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which all alike, young and old, rich and poor, sick and strong, are pleased to hear.

In the picture we have the Cuckoo's egg in the Hedge-sparrow's nest,' and if you look at the left-hand corner of the picture you will see through the branches of the tree a bird flying away, whose long broad tail tells that it is a Cuckoo-the mother cuckoo, who has just placed her large, speckled egg among the small blue ones of the hedge-sparrow. There it will remain warm and safe, under the little hen hedge-sparrow's wing, till it and the sparrow's eggs are hatched. Then the birdies will all open wide their beaks for food, and the father and mother hedge-sparrow will work hard to feed them, flying backwards and forwards with the daintiest worms they can pick up, of which by far the greater part will find their way into the large throat of the young cuckoo.

Now, after such care as this from its hedge-sparrow foster-parents, how do you think the young cuckoo shows its gratitude? Why it manages to push its poor young foster-brothers and sisters, one by one, out of the nest; nor is it satisfied till it has by this means secured for itself the whole of the nest and the whole of the mother hedge-sparrow's care.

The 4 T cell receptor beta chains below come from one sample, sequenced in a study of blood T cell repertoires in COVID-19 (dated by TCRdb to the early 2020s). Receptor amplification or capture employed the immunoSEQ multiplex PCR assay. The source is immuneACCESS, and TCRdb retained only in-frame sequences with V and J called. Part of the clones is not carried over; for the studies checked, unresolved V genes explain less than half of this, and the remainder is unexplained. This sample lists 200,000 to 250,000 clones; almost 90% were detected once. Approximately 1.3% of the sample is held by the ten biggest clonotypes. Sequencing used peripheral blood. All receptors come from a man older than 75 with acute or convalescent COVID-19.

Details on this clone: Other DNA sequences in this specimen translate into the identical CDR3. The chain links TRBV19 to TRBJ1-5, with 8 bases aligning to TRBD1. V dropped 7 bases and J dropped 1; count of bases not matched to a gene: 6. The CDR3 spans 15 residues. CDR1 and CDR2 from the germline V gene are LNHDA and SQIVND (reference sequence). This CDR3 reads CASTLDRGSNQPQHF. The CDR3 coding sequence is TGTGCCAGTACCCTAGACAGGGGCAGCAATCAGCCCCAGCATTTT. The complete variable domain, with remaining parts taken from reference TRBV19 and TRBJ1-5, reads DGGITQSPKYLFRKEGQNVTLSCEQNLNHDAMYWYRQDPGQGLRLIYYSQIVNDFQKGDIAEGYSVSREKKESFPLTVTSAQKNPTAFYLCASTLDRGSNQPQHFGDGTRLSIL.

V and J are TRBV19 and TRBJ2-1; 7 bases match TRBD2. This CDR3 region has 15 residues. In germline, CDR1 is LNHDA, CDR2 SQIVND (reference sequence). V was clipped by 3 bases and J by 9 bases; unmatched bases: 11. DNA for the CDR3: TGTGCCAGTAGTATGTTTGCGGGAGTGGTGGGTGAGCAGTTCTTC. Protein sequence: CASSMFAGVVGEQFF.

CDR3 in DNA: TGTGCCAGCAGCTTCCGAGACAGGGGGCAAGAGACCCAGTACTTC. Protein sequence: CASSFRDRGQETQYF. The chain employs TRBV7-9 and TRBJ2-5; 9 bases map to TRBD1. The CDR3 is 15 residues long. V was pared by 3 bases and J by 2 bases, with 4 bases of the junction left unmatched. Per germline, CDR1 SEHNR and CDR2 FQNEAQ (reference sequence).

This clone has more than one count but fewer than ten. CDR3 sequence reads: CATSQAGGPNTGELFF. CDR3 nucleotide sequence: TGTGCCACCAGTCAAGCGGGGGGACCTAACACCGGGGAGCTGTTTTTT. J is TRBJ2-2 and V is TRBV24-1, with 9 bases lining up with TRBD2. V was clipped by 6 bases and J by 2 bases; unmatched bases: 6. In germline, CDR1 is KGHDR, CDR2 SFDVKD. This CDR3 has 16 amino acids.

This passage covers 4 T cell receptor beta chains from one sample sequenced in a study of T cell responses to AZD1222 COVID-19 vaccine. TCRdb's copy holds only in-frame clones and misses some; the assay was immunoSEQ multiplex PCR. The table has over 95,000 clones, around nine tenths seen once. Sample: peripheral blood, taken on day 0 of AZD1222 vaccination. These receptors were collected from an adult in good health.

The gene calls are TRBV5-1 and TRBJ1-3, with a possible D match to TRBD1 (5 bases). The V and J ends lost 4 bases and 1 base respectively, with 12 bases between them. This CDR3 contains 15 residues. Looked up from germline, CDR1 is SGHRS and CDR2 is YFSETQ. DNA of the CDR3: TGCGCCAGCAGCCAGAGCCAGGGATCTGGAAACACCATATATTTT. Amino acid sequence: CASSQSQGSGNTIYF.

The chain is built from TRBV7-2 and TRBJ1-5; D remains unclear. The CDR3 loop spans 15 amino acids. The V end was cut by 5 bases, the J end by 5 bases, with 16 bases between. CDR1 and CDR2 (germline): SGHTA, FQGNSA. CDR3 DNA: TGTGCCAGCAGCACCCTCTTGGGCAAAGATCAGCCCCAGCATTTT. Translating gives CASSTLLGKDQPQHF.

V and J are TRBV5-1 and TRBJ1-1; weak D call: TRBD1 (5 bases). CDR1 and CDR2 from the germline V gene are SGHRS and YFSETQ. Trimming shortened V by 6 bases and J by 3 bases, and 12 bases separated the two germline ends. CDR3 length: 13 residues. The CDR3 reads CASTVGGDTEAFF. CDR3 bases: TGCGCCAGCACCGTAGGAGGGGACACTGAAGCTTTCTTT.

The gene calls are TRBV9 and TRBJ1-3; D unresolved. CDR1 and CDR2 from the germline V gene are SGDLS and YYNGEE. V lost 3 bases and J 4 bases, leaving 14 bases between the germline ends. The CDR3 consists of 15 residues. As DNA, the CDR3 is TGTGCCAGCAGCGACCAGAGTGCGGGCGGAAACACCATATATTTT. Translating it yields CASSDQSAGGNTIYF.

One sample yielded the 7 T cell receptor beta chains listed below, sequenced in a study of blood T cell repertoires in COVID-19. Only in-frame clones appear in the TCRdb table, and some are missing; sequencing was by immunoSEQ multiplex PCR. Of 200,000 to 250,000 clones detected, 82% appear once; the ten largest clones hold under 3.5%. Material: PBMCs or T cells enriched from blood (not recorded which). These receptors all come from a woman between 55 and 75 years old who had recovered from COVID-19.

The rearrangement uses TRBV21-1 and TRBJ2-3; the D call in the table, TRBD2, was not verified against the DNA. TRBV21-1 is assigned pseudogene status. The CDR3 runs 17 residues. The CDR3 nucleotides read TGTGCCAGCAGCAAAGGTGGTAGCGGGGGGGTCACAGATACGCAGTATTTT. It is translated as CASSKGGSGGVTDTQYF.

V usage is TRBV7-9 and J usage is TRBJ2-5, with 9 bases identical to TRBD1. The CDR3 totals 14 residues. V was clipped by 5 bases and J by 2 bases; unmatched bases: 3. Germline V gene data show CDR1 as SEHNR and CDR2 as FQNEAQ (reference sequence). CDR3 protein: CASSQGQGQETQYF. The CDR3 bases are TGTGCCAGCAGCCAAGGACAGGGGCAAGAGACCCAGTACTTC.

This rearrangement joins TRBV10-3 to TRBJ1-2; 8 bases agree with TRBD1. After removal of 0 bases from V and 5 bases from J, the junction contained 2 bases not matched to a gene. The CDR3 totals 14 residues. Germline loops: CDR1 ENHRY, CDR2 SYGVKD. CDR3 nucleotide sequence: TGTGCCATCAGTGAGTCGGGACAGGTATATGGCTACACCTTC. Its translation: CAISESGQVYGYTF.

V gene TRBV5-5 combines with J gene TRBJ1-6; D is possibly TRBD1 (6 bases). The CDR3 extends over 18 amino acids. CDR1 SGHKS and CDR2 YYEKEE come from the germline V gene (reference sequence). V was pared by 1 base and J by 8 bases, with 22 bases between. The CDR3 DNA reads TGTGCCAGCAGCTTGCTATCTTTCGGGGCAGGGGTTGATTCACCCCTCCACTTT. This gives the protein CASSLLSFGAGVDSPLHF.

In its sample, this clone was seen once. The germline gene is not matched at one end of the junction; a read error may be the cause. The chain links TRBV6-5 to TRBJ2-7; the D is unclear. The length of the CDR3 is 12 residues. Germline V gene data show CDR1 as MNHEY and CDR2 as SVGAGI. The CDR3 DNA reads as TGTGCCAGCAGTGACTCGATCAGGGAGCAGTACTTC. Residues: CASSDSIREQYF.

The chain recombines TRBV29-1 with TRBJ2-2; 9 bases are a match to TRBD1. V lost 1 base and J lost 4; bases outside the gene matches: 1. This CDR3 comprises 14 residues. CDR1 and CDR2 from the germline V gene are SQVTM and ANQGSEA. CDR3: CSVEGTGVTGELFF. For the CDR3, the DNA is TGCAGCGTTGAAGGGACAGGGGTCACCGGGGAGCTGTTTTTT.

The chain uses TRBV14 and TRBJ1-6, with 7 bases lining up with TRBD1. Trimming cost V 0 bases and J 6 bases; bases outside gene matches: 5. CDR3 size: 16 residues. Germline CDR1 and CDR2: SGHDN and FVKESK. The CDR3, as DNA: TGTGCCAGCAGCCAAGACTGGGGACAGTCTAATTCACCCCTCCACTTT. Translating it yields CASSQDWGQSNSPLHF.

The way it gains its end is by working itself under the little bird it wants to get rid of, and when that is safely on its back the cuckoo shuffles backwards to the edge of the nest, and then with a jerk sends the poor, young, unfledged sparrow over, to be killed most probably by its fall to the ground; or if it survives that, to die from cold and exposure. The hedge-sparrow's nest is not the only one which the cuckoo makes use of for its eggs, though it is the one it most frequently chooses. The yellowhammer, the wagtail, and the meadow-titlark, are also sometimes chosen.

So you see that, really, the pleasantest part about the cuckoo is its voice telling of spring and all the gladness that happy time brings, for neither the mother bird nor the young ones behave quite kindly. Clever men, who have closely studied the ways of birds, have given various reasons for the curious ways of this cuckoo species, but they have never quite cleared up the difficulty; and I think that the best reason we can give is, that it is their nature to do this, and that as their nature was given them by God, there must be some good and wisreason for it, though even the cleverest of us cannot find out what that reason is.

K. W.

MANNERS AND CUSTOMS OF THE EAST.

EAR-RINGS AND NOSE-RINGS. AR-RINGS were made and used in old times, in the East. Among the Jews they were worn by women only, but in other nations they were worn by men also. The women often wore a ring to hang from the nose. These were made of gold or silver. Rich women also wore a necklace of gold and pearls. Strings of pearls hung from the girdle. Bracelets of gold and coral reached from their wrists to their elbows. Round the ankles they wore large loose rings of hollow gold. In some parts of the East they still wear the things, and little bells are set upon the ankle-rings, which tinkle as they walk Native children in India have lately lea decoyed from their homes and murdered for the sake of the rings on their arms and ankles. Better than all these file things, St. Peter tells us, is a meek and quiet spirit, which is, in the sight of God, of great price.'